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The Gerontologist 47:21-33 (2007)
© 2007 The Gerontological Society of America

Caregiver Objective Burden and Assessments of Patient-Centered, Family-Focused Care for Frail Elderly Veterans

Julia Hannum Rose, PhD1,2,3, Karen F. Bowman, PhD4, Elizabeth E. O'Toole, MD1, Katherine Abbott, PhD5, Thomas E. Love, PhD1,3, Charles Thomas3 and Neal V. Dawson, MD1,3

Correspondence: Address correspondence to Julia Hannum Rose, PhD, Department of Medicine—Geriatrics and Palliative Care, Case Western Reserve University, 2500 MetroHealth Drive, Cleveland, OH 44109. E-mail: Julia.Rose{at}

Purpose:There is a growing consensus that quality of care for frail elders should include family and be evaluated in terms of patient-centered, family-focused care (PCFFC). Family caregivers are in a unique and sometimes sole position to evaluate such care. In the context of caring for physically frail elders, this study examined the extent to which objective burden was associated with caregiver perceptions of PCFFC and the extent to which it mediated the influence of other variables on perceptions of PCFFC. Design and Methods: In a study of frail elderly veterans receiving care in U.S. Department of Veterans Affairs ambulatory primary care clinics, informal caregivers assessed quality of care with 13 questions. Factor analysis of these items revealed an eight-item scale that specifically assessed PCFFC ({alpha} =.90). Regression analysis identified variables associated with caregiver (N = 210) assessments of PCFFC and the potential mediating effect of objective burden.  Results: Caregiver assessments of PCFFC were positively associated with care recipient instrumental activity of daily living limitations (p =.04) and perspectives on the quality of their own patient care (p <.001). Greater objective burden was negatively associated with caregiver assessments of PCFFC (p <.001) and mediated (i.e., reduced) the relationship between care recipient perceptions of the quality of their own patient care and caregiver assessments of PCFFC ({Delta}R2 =.06). Implications: These findings support recommendations for conducting caregiver assessments as part of routine care and highlight the importance of measuring objective burden and expectations for PCFFC in assisting physically frail elders. Primary care providers will require additional training in order to effectively implement and translate such caregiver assessments into clinical practice improvement.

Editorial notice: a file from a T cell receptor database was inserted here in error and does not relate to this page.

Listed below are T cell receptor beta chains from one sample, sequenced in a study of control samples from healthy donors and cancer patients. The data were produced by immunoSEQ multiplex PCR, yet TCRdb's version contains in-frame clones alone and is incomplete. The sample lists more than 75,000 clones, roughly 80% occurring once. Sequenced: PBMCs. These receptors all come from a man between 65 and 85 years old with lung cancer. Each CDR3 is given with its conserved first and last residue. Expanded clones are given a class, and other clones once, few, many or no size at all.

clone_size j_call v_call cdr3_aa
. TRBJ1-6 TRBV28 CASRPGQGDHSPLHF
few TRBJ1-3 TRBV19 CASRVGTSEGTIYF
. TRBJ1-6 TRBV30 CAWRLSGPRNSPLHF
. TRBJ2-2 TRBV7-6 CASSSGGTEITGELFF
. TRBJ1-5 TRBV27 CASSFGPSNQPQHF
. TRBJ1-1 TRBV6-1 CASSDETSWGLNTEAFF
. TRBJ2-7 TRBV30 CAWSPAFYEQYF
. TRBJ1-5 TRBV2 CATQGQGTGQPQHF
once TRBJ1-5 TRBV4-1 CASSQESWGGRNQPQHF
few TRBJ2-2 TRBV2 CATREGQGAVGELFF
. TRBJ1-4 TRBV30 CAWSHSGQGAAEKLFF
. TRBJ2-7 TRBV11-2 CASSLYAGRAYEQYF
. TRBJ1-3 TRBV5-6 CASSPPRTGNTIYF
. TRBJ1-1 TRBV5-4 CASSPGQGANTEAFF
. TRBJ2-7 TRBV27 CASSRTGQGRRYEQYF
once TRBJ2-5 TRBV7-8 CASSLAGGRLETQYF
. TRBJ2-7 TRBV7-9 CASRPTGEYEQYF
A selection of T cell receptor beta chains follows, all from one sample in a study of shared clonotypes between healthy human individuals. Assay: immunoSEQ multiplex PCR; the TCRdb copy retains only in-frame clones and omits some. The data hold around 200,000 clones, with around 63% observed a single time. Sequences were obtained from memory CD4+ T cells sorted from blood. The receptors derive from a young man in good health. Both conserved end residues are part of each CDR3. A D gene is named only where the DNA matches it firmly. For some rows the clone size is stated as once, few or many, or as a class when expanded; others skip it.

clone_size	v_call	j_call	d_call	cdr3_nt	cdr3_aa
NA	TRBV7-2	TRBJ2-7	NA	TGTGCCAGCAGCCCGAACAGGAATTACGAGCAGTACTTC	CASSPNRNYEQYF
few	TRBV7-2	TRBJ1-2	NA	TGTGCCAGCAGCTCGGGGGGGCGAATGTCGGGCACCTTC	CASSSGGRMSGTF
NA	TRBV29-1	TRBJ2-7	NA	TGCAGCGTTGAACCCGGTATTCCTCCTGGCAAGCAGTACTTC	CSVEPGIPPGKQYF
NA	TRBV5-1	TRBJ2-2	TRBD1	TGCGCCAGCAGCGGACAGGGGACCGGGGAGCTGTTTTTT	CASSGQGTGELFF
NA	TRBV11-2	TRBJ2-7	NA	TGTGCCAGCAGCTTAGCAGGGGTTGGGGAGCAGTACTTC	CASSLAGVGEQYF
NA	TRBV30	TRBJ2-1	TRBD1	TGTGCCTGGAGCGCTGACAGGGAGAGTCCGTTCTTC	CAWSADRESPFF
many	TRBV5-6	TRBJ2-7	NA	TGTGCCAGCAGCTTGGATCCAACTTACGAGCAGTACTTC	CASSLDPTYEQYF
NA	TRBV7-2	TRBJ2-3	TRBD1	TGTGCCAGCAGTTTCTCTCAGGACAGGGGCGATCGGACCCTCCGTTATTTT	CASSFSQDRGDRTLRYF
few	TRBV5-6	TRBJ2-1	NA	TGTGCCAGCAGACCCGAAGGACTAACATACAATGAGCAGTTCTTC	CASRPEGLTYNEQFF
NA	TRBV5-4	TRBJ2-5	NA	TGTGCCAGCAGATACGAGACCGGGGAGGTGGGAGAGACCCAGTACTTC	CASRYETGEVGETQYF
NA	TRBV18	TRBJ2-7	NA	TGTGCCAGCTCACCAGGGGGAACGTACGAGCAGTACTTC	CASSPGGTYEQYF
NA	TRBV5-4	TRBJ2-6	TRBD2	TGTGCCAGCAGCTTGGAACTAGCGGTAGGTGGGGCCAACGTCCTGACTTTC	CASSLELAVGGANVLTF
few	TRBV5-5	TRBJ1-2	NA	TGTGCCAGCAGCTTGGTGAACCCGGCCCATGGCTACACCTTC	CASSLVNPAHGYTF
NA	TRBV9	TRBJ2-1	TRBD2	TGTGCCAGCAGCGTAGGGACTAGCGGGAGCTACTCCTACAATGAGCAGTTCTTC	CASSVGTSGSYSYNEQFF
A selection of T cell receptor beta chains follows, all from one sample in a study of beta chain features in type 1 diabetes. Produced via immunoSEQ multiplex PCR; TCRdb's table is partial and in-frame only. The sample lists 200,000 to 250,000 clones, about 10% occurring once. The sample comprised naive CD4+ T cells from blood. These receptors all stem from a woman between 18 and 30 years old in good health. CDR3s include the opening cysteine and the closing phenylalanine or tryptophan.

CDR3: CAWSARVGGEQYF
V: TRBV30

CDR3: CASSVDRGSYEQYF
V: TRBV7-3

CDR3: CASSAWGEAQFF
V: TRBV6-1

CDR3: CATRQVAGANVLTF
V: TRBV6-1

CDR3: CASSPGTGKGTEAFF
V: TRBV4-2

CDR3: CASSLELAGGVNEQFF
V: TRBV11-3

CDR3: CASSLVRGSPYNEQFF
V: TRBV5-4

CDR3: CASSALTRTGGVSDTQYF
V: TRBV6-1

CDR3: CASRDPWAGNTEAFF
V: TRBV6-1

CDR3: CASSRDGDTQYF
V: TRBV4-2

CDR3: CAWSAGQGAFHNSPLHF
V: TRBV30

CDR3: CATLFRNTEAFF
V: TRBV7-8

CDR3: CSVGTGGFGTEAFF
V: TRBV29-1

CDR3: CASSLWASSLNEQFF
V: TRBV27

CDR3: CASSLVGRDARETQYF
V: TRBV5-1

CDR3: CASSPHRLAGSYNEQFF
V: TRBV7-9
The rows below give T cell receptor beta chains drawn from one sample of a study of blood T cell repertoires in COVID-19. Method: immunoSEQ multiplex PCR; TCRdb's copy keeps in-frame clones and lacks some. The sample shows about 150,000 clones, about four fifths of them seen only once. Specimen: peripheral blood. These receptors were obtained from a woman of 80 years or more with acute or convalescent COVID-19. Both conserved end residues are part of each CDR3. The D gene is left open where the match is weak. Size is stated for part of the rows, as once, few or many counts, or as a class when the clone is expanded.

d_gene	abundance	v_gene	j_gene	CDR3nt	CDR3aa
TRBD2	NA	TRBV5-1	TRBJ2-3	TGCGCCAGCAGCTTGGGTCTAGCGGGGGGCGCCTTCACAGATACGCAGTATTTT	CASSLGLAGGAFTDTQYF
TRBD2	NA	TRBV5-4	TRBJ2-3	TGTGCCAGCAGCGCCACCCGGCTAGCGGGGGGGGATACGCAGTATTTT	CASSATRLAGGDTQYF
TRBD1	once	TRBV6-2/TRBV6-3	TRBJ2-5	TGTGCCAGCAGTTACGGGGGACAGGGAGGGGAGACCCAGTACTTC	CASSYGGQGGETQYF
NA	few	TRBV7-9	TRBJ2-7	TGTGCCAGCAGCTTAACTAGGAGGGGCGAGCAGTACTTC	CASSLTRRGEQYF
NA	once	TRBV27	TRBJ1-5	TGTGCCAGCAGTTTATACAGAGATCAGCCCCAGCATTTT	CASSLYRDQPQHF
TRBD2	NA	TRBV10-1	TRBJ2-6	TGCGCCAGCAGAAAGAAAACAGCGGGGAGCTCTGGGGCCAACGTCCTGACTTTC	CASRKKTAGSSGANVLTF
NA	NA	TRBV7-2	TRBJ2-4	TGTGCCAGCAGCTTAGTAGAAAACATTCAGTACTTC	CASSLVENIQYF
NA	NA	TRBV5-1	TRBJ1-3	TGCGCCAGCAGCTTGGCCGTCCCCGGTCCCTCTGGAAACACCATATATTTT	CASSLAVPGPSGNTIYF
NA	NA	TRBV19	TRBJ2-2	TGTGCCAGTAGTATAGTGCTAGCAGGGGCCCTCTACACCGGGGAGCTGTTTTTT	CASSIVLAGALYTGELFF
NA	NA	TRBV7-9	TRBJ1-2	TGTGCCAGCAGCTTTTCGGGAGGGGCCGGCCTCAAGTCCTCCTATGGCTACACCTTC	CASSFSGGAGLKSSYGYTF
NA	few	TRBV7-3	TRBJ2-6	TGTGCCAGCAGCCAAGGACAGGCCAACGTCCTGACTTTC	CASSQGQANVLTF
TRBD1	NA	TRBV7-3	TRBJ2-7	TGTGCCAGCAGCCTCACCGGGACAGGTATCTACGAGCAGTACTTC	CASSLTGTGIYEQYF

Key Words: Family-focused care • Caregiver burden • Quality of elder care

All GSA journals Journals of Gerontology Series A: Biological Sciences and Medical Sciences Journals of Gerontology Series B: Psychological Sciences and Social Sciences
Copyright © 2007 by The Gerontological Society of America.